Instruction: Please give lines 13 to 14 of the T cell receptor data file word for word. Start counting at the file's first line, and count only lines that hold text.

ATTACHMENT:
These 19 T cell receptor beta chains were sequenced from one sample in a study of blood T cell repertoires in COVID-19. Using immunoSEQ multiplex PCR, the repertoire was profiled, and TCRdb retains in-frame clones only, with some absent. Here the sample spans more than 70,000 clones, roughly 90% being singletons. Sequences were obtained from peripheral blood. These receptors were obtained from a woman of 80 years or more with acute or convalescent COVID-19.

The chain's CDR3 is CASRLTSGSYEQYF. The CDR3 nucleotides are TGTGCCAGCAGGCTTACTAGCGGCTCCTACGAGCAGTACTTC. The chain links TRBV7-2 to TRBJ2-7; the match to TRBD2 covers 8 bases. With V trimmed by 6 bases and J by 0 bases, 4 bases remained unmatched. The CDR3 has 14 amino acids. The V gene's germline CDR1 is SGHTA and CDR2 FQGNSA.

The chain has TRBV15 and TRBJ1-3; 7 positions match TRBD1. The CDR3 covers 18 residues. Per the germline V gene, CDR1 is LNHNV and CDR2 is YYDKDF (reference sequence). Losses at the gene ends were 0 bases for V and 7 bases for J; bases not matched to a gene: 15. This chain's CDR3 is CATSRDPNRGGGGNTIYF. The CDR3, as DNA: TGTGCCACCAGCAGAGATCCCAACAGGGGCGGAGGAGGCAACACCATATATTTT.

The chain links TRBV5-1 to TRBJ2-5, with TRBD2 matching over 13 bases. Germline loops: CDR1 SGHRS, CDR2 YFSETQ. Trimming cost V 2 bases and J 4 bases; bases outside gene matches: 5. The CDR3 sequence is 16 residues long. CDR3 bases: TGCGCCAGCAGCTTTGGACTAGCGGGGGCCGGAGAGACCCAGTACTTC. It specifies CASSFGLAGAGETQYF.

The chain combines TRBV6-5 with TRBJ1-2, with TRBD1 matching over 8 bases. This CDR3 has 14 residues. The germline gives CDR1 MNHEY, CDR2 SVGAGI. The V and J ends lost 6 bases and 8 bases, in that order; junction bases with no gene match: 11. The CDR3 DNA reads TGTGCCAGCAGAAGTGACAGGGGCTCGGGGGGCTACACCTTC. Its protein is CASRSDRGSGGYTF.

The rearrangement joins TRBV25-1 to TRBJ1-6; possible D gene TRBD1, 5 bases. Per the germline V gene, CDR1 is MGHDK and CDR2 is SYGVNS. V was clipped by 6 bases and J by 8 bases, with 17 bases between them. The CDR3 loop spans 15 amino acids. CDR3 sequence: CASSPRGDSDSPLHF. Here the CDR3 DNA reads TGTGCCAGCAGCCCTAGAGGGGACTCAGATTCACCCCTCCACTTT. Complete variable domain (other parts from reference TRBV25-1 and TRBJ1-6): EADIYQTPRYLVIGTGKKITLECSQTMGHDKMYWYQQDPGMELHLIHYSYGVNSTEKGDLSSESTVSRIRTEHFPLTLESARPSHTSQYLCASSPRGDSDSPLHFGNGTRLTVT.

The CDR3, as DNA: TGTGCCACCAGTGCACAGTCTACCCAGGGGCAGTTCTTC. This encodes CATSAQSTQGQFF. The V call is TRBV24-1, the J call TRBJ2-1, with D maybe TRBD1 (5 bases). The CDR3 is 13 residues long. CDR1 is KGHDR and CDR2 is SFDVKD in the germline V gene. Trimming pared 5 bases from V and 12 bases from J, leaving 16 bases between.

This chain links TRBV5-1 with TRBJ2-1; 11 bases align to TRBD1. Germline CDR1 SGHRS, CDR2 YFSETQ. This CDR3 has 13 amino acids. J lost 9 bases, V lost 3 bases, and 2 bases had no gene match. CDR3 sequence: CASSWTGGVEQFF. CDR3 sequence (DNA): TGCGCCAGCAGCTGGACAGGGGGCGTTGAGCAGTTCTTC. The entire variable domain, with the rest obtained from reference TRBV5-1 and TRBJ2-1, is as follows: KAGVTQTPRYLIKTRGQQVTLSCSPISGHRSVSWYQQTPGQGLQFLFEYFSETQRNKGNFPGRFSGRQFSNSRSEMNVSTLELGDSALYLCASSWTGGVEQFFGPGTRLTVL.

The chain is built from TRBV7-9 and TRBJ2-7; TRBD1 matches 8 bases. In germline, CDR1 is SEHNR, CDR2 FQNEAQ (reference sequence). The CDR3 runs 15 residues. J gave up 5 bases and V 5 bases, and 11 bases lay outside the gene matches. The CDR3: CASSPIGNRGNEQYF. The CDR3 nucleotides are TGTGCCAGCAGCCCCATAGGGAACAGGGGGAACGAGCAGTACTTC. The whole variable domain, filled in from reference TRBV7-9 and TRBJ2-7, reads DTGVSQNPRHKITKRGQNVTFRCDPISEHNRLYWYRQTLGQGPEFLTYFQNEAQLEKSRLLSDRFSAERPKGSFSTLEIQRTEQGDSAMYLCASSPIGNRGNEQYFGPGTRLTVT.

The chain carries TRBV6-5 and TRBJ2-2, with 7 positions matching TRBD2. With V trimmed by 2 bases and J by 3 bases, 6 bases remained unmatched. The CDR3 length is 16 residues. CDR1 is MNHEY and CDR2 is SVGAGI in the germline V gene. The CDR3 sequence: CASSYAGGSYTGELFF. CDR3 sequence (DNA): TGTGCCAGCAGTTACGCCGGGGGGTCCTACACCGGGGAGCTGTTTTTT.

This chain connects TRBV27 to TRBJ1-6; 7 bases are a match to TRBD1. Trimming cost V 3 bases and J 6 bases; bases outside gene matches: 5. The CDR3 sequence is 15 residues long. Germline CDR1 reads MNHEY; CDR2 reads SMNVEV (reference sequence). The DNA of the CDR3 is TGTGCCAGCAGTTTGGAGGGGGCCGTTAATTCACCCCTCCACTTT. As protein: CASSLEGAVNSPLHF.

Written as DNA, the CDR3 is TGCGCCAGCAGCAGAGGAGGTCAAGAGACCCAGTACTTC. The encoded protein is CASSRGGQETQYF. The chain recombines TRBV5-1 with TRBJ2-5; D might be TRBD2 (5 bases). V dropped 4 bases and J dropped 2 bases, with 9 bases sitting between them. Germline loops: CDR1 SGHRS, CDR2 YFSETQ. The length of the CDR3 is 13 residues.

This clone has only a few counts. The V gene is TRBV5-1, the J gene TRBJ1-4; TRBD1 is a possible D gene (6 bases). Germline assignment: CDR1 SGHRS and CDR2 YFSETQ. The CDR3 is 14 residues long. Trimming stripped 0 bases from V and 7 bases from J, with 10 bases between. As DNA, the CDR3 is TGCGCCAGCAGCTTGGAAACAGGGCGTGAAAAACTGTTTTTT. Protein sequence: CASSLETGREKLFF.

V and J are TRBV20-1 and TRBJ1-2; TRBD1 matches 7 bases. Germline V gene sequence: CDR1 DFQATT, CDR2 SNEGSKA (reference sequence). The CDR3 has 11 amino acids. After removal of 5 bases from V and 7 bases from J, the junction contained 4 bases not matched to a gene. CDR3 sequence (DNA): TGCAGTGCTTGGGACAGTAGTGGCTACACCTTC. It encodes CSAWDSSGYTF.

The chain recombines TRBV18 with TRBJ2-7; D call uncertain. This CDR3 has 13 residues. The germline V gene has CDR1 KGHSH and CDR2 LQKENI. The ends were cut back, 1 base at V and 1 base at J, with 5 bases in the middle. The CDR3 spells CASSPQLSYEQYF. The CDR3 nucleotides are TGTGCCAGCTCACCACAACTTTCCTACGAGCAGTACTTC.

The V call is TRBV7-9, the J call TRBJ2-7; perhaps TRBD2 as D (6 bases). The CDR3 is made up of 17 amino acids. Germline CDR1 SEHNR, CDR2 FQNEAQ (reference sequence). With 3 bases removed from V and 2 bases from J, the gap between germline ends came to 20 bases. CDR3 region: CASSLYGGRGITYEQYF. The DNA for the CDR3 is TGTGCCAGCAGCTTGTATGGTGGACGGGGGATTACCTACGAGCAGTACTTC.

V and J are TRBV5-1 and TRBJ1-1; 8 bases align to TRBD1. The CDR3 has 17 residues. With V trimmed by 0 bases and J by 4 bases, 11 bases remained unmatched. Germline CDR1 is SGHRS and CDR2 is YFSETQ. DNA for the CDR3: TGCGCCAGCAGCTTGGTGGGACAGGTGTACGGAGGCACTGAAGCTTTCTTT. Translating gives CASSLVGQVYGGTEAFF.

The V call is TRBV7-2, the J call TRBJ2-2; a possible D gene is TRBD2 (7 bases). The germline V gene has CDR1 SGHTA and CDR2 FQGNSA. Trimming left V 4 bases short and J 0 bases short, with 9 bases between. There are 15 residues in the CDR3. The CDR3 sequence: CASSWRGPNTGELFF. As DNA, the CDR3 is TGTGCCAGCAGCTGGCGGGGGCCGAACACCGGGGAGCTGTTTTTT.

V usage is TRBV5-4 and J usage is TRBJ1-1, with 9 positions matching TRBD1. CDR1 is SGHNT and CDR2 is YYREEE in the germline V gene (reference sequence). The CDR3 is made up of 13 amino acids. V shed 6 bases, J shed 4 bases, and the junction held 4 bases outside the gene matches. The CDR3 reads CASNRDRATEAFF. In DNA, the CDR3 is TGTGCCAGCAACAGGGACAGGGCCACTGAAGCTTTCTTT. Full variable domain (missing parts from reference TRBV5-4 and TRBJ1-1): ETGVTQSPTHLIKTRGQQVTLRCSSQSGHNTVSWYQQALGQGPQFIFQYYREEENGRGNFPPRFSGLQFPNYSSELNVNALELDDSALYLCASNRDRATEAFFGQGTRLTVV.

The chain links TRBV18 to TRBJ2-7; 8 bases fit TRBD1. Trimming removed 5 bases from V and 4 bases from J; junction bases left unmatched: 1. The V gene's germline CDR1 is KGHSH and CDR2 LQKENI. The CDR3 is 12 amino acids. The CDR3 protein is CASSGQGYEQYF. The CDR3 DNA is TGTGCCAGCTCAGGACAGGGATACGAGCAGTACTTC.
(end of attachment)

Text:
This clone has only a few counts. The V gene is TRBV5-1, the J gene TRBJ1-4; TRBD1 is a possible D gene (6 bases). Germline assignment: CDR1 SGHRS and CDR2 YFSETQ. The CDR3 is 14 residues long. Trimming stripped 0 bases from V and 7 bases from J, with 10 bases between. As DNA, the CDR3 is TGCGCCAGCAGCTTGGAAACAGGGCGTGAAAAACTGTTTTTT. Protein sequence: CASSLETGREKLFF.

V and J are TRBV20-1 and TRBJ1-2; TRBD1 matches 7 bases. Germline V gene sequence: CDR1 DFQATT, CDR2 SNEGSKA (reference sequence). The CDR3 has 11 amino acids. After removal of 5 bases from V and 7 bases from J, the junction contained 4 bases not matched to a gene. CDR3 sequence (DNA): TGCAGTGCTTGGGACAGTAGTGGCTACACCTTC. It encodes CSAWDSSGYTF.